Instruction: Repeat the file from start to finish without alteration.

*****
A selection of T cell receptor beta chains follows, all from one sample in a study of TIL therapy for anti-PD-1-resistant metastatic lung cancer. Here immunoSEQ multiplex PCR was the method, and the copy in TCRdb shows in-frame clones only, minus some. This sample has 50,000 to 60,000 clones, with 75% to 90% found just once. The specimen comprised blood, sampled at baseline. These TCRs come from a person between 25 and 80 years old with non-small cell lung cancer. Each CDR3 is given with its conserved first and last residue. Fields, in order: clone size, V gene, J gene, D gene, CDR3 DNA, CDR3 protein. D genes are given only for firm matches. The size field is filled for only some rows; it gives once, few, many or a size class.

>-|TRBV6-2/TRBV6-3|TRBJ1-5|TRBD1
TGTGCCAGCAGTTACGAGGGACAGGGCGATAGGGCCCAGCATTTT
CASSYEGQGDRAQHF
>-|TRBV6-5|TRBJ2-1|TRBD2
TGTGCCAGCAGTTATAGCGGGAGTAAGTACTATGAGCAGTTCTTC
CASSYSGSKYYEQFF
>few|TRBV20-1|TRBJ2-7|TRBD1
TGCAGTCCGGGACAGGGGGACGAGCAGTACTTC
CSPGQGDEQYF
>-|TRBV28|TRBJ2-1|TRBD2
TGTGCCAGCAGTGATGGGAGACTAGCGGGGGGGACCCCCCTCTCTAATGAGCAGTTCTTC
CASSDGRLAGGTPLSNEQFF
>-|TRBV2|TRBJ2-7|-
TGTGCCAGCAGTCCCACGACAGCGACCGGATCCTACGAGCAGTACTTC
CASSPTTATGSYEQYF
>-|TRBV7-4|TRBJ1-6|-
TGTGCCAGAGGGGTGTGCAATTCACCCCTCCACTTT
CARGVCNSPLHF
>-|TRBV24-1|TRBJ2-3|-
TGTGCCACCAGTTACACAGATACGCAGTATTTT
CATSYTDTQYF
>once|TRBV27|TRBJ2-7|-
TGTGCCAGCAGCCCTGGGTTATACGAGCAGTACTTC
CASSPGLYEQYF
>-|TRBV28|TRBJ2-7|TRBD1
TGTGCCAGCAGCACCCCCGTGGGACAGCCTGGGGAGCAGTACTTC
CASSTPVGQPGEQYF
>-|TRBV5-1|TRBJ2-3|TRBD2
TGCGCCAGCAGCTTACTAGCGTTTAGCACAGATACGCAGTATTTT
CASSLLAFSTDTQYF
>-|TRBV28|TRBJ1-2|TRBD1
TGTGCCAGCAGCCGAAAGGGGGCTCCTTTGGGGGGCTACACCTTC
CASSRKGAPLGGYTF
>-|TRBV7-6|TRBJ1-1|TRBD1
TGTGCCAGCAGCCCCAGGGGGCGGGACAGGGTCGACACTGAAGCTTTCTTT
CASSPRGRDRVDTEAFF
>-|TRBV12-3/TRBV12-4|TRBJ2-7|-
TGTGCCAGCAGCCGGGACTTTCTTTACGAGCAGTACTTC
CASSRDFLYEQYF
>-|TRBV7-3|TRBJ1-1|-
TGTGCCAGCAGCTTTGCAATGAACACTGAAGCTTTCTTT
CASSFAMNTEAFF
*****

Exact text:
A selection of T cell receptor beta chains follows, all from one sample in a study of TIL therapy for anti-PD-1-resistant metastatic lung cancer. Here immunoSEQ multiplex PCR was the method, and the copy in TCRdb shows in-frame clones only, minus some. This sample has 50,000 to 60,000 clones, with 75% to 90% found just once. The specimen comprised blood, sampled at baseline. These TCRs come from a person between 25 and 80 years old with non-small cell lung cancer. Each CDR3 is given with its conserved first and last residue. Fields, in order: clone size, V gene, J gene, D gene, CDR3 DNA, CDR3 protein. D genes are given only for firm matches. The size field is filled for only some rows; it gives once, few, many or a size class.

>-|TRBV6-2/TRBV6-3|TRBJ1-5|TRBD1
TGTGCCAGCAGTTACGAGGGACAGGGCGATAGGGCCCAGCATTTT
CASSYEGQGDRAQHF
>-|TRBV6-5|TRBJ2-1|TRBD2
TGTGCCAGCAGTTATAGCGGGAGTAAGTACTATGAGCAGTTCTTC
CASSYSGSKYYEQFF
>few|TRBV20-1|TRBJ2-7|TRBD1
TGCAGTCCGGGACAGGGGGACGAGCAGTACTTC
CSPGQGDEQYF
>-|TRBV28|TRBJ2-1|TRBD2
TGTGCCAGCAGTGATGGGAGACTAGCGGGGGGGACCCCCCTCTCTAATGAGCAGTTCTTC
CASSDGRLAGGTPLSNEQFF
>-|TRBV2|TRBJ2-7|-
TGTGCCAGCAGTCCCACGACAGCGACCGGATCCTACGAGCAGTACTTC
CASSPTTATGSYEQYF
>-|TRBV7-4|TRBJ1-6|-
TGTGCCAGAGGGGTGTGCAATTCACCCCTCCACTTT
CARGVCNSPLHF
>-|TRBV24-1|TRBJ2-3|-
TGTGCCACCAGTTACACAGATACGCAGTATTTT
CATSYTDTQYF
>once|TRBV27|TRBJ2-7|-
TGTGCCAGCAGCCCTGGGTTATACGAGCAGTACTTC
CASSPGLYEQYF
>-|TRBV28|TRBJ2-7|TRBD1
TGTGCCAGCAGCACCCCCGTGGGACAGCCTGGGGAGCAGTACTTC
CASSTPVGQPGEQYF
>-|TRBV5-1|TRBJ2-3|TRBD2
TGCGCCAGCAGCTTACTAGCGTTTAGCACAGATACGCAGTATTTT
CASSLLAFSTDTQYF
>-|TRBV28|TRBJ1-2|TRBD1
TGTGCCAGCAGCCGAAAGGGGGCTCCTTTGGGGGGCTACACCTTC
CASSRKGAPLGGYTF
>-|TRBV7-6|TRBJ1-1|TRBD1
TGTGCCAGCAGCCCCAGGGGGCGGGACAGGGTCGACACTGAAGCTTTCTTT
CASSPRGRDRVDTEAFF
>-|TRBV12-3/TRBV12-4|TRBJ2-7|-
TGTGCCAGCAGCCGGGACTTTCTTTACGAGCAGTACTTC
CASSRDFLYEQYF
>-|TRBV7-3|TRBJ1-1|-
TGTGCCAGCAGCTTTGCAATGAACACTGAAGCTTTCTTT
CASSFAMNTEAFF